Thursday, July 20, 2006


Another virtual vacation for your summer reading pleasure

Junie B., First Grader: Aloha-ha-ha! by Barbara Park, 2006

Junie B. Jones is back and she is so excited she is spinning in her seat because she is going on a vakashum vacation to Hawaii.

Her teacher tells her she will have to keep a photo journal of her trip which seems like homework to Junie B. ("Teachers and children do not have the same kind of brains.")
Sandwiched between two grumpy ladies on the plane she keeps up with the hilarious exchange from her backpack, between her stuffed elephant Philip Johnny Bob and her new Hula Barbie aka Hula Delores.

Some aspects of Hawaii are great (pineapple and coconut pancakes) and others are not to a first grader's taste (tour buses.) Entries in her photo journal cleverly chronicle events and Junie B.'s mood.

Barbara Park taps into the child's psyche with these books because they ALL know a kid like Junie B. (or they ARE a kid like Junie B.)

Her humor also reaches grown ups as she demonstrates that sly knowledge that makes Junie a favorite read aloud in classrooms. After negotiating a truce with Junie B., her teacher, Mr. Scary, re-orients yet another student and Junie B. reflects, "Teachers spend a lot of time adjusting people."

Park wryly evokes the joys of vacationing with children:

Those two have lazy bones. Only I am not allowed to jiggle them awake anymore.
Or else Mother turns out cranky.

I kept waiting real patient for their eyes to open.
Then finally, I tippytoed next to Daddy. And I blew air in his face.
He opened one eyeball.
I waved very pleasant.

Hello. How are you today?" I said.
"Look. I am already dressed for breakfast."
Daddy closed his eyeball.
I opened it up again.
"Whoops. I lost you there for a second, " I said.

This is one of my favorite Junie B.s


Kelsey said...

I just came across your site. I am a former first grade teacher/current stay at home mom and graduate student in library media education.

I LOVE Junie B. and I am so glad to see her included here. Many teachers I worked with didn't enjoy these books because of "inappropriate/incorrect language" and the fact that Junie B. doesn't always respect authority. Personally, I found them hilarious and full of teachable moments. I am so excited for my daughter (20 months) to be old enough to enjoy Junie B.!

Gail Gauthier said...

My sister-in-law hates Junie B. so much that she recently admitted that she exchanged the Junie B. book I gave my niece a few years back. I was okay with that because I've only read a couple of the books and don't have strong feelings one way or the other about them.

But it is rather fun to get my sister-in-law going on this subject. For some people it's Bush. For Jan, it's Junie B.

MotherReader said...

Thank you for profiling this funny book and giving another voice for Junie B. I love her, love the books, and loved this one especially. You hit the nail right on the head with the statement that all kids know a kid like Junie B. or ARE a kid like Junie B. It makes the books feel real to a kid in a way few others can. Plus also (that's a Junie B phrase), they are funny to adults with kids for the same reason. They know a kid like Junie B. or they HAVE a kid like Junie B., so can relate as well.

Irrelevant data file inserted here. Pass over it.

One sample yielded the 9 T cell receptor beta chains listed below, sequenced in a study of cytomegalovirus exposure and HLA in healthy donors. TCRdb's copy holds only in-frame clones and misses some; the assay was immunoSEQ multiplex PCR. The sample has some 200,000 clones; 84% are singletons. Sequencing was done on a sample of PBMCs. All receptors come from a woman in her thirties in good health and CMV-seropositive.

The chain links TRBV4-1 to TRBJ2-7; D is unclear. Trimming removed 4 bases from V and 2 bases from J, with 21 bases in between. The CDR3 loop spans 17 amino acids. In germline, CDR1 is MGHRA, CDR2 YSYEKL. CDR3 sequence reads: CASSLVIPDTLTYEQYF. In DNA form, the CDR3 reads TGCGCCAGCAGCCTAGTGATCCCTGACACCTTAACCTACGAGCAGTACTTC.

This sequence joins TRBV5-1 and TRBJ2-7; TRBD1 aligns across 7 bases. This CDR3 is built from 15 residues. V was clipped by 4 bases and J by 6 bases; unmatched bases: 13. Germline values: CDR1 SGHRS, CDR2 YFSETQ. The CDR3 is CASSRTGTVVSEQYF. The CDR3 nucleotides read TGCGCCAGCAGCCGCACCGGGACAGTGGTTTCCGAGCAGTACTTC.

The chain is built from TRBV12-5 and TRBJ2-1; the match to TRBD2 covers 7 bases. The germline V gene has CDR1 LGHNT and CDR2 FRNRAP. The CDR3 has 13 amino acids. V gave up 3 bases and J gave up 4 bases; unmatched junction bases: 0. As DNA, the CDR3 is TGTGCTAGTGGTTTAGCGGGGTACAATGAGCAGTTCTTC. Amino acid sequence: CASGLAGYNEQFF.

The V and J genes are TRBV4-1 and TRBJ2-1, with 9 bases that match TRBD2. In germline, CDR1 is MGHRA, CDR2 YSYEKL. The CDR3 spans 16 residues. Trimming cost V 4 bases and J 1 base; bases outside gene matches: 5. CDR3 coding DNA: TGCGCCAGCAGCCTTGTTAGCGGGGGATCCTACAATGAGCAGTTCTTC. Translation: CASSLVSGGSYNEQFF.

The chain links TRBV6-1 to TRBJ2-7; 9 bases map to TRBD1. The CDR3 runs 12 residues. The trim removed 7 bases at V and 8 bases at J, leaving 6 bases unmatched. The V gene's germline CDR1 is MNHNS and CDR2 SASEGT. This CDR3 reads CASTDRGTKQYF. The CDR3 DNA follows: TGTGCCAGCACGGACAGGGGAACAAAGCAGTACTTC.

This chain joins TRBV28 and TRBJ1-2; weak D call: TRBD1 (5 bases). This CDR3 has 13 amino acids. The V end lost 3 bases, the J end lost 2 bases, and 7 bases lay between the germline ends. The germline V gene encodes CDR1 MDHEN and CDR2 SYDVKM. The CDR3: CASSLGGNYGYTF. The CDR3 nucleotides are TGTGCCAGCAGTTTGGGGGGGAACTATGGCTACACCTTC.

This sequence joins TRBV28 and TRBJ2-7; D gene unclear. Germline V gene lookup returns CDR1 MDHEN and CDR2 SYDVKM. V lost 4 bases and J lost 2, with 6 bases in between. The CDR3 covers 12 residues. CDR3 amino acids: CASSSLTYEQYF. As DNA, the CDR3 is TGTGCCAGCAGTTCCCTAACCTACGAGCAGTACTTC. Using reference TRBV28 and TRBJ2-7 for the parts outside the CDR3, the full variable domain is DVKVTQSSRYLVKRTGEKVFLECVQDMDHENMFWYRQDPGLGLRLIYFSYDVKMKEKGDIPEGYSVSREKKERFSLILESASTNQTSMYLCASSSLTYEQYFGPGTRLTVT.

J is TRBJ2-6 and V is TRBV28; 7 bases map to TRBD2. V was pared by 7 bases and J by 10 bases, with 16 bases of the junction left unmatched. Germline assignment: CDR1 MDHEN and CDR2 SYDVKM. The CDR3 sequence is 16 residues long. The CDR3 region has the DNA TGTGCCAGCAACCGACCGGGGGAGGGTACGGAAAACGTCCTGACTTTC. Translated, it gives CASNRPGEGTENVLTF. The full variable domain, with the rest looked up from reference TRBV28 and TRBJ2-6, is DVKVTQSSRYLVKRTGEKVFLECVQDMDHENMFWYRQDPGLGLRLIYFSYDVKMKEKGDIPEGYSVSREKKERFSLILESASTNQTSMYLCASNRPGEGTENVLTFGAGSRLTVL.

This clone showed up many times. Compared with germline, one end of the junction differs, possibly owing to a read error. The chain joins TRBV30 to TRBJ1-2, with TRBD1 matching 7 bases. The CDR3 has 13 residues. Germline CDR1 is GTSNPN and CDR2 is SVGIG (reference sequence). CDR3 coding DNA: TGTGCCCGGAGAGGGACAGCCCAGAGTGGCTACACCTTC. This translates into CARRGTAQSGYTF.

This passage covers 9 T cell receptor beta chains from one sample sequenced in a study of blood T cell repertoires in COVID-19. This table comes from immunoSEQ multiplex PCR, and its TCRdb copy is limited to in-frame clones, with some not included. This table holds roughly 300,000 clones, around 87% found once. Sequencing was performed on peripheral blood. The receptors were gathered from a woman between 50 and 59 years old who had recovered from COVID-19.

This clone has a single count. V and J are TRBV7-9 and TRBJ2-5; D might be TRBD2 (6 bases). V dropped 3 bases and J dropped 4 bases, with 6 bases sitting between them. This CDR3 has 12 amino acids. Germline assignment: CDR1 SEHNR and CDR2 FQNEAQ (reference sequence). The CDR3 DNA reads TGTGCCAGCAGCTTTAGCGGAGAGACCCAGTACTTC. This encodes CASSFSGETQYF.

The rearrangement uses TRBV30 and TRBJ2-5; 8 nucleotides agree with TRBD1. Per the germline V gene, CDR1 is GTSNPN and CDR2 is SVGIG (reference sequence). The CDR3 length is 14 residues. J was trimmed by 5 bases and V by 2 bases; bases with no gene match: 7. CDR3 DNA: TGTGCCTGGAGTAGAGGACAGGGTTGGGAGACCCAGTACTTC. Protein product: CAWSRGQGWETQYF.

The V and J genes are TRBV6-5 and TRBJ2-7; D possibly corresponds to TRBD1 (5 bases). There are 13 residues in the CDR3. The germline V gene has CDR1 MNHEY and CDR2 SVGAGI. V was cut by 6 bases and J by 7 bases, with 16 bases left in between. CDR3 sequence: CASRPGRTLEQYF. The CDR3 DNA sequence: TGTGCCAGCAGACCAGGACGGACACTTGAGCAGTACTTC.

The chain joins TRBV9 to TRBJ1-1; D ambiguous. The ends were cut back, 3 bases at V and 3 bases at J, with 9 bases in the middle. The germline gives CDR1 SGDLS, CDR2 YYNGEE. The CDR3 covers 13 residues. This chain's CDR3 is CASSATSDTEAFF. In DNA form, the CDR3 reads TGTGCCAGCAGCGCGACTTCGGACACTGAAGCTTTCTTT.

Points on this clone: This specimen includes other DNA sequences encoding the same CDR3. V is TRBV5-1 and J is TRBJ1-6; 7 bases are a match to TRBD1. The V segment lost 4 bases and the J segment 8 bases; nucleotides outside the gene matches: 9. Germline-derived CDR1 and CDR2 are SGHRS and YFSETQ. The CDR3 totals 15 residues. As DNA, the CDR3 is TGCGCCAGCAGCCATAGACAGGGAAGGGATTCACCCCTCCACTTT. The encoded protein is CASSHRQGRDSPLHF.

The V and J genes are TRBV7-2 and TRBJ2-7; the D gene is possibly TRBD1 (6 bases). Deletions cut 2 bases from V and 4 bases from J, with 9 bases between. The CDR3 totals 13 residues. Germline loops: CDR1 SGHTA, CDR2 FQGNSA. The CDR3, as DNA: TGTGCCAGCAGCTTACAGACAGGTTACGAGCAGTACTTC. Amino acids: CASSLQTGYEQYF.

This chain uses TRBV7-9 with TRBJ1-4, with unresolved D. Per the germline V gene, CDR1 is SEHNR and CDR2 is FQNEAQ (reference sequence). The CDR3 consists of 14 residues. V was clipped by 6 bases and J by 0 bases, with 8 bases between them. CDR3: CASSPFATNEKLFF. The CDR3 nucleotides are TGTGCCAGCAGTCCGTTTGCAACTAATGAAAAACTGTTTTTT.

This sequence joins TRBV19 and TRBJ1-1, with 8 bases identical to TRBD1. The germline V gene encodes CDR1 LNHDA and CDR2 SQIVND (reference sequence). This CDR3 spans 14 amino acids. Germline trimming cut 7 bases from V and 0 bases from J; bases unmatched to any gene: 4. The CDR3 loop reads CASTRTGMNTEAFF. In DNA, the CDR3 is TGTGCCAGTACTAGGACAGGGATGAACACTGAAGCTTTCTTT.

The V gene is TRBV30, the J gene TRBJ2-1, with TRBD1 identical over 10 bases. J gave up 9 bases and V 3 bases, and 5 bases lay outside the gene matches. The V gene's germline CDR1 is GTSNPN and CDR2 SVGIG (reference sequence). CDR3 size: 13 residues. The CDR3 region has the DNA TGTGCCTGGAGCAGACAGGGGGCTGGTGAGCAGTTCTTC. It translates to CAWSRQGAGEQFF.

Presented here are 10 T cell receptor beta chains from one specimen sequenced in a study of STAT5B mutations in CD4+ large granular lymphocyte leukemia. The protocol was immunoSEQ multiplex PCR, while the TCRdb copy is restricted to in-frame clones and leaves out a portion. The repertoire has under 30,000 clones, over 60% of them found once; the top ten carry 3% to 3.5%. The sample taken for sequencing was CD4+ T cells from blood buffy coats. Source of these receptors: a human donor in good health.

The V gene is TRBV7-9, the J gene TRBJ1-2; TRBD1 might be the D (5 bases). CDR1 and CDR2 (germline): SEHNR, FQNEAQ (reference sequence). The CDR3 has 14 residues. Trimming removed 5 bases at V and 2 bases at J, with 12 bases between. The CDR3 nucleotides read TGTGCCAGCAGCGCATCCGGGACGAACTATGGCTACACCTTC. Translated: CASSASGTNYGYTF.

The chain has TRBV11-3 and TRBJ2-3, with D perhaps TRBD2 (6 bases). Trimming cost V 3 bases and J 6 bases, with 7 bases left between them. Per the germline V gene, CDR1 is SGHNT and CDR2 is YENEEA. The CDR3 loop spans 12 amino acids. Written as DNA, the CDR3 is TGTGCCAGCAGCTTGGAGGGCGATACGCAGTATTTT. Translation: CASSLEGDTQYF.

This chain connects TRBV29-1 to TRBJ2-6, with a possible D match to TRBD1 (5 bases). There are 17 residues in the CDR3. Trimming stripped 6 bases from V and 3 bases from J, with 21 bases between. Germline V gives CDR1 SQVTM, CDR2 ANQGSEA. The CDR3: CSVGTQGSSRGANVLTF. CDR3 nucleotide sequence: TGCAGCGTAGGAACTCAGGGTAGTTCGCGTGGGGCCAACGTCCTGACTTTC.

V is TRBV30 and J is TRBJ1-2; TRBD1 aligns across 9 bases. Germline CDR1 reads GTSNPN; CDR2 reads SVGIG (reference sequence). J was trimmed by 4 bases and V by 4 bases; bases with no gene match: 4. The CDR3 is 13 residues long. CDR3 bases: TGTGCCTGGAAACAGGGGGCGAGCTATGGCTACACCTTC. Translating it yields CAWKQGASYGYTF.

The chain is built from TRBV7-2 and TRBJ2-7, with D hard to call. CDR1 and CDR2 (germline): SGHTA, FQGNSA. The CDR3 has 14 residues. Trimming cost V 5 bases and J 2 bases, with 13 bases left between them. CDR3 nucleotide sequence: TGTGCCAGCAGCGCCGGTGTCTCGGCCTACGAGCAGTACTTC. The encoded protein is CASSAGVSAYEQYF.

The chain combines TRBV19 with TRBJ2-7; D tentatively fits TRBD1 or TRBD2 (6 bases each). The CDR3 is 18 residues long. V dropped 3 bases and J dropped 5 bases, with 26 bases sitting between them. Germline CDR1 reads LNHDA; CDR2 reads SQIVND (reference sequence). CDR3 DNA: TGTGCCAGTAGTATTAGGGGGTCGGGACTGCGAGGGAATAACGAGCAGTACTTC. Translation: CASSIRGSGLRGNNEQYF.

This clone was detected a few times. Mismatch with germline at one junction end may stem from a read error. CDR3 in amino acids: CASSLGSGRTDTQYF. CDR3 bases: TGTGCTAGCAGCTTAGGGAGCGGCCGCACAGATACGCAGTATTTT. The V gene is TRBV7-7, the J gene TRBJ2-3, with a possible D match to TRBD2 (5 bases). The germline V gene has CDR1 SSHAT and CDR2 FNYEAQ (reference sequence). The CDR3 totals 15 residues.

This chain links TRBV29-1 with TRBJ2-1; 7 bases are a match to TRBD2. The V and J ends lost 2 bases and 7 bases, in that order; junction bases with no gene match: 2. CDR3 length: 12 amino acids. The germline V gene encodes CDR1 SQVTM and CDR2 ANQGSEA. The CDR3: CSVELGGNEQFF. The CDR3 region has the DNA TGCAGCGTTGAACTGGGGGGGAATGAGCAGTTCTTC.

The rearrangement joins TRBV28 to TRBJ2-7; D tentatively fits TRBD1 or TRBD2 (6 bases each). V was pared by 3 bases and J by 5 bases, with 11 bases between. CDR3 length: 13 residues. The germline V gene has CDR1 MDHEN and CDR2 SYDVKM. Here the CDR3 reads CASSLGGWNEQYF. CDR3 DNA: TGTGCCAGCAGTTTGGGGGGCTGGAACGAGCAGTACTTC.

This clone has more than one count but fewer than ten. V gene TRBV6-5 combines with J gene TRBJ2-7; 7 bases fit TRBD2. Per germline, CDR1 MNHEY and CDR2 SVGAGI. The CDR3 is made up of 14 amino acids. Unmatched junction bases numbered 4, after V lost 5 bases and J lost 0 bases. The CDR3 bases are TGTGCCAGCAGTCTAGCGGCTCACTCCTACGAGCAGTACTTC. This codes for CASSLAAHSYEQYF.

Camille said...

I have never understood why people get their knickers in such a twist about Junie B. but Gail is correct about the strength of feelings about Junie-speak.

If I feel I have to offer a disclaimer to a hyperventilating grown-up, I relate her way of speaking to dialect or vernacular.

It might surprise some worrywarts, but I have never heard a kid adopt Junie-speak no matter how many of her books that they read. If it were THAT easy, we would introduce Shakespeare in Kindergarten.

One of the absolute best thing about Junie B is that she is a great introduction to series books. If I can get a kid hooked on a series, I will have a reader.

Anonymous said...

Ah, I wasn't going to get involved in another Junie B. debate, but it's too hot and humid to do much of anything else...

I completely agree with Camille, but will add that we also never see kids adopting the bizarre (to modern English) nursery rhymes we sing to 'em: "Have you any wool?", etc. There are two points here: 1)children's native grammar mechanisms know what input to use and what to ignore and 2)by the time a kid is Junie B.-ish age, their grammar mechanism has already decided what settings it likes, and would have to deliberately, consciously work to change them. (Uncomfortable with the biological determinism here? Puberty works the same way - timed to go on, and then off, at particular developmental ages...)

Also, as people might be tired of hearing from me by now ;), Junie B.'s grammar provides some really neat insights into the way language in general, and English specifically, works. What process underlies the creation of words like "bestest" and "beautifuller"? Why do we say "ran" instead of the more rule-obedient "runned", anyway?

Shoot me an email (in my user profile) and I'd be happy to share an article on this topic. :)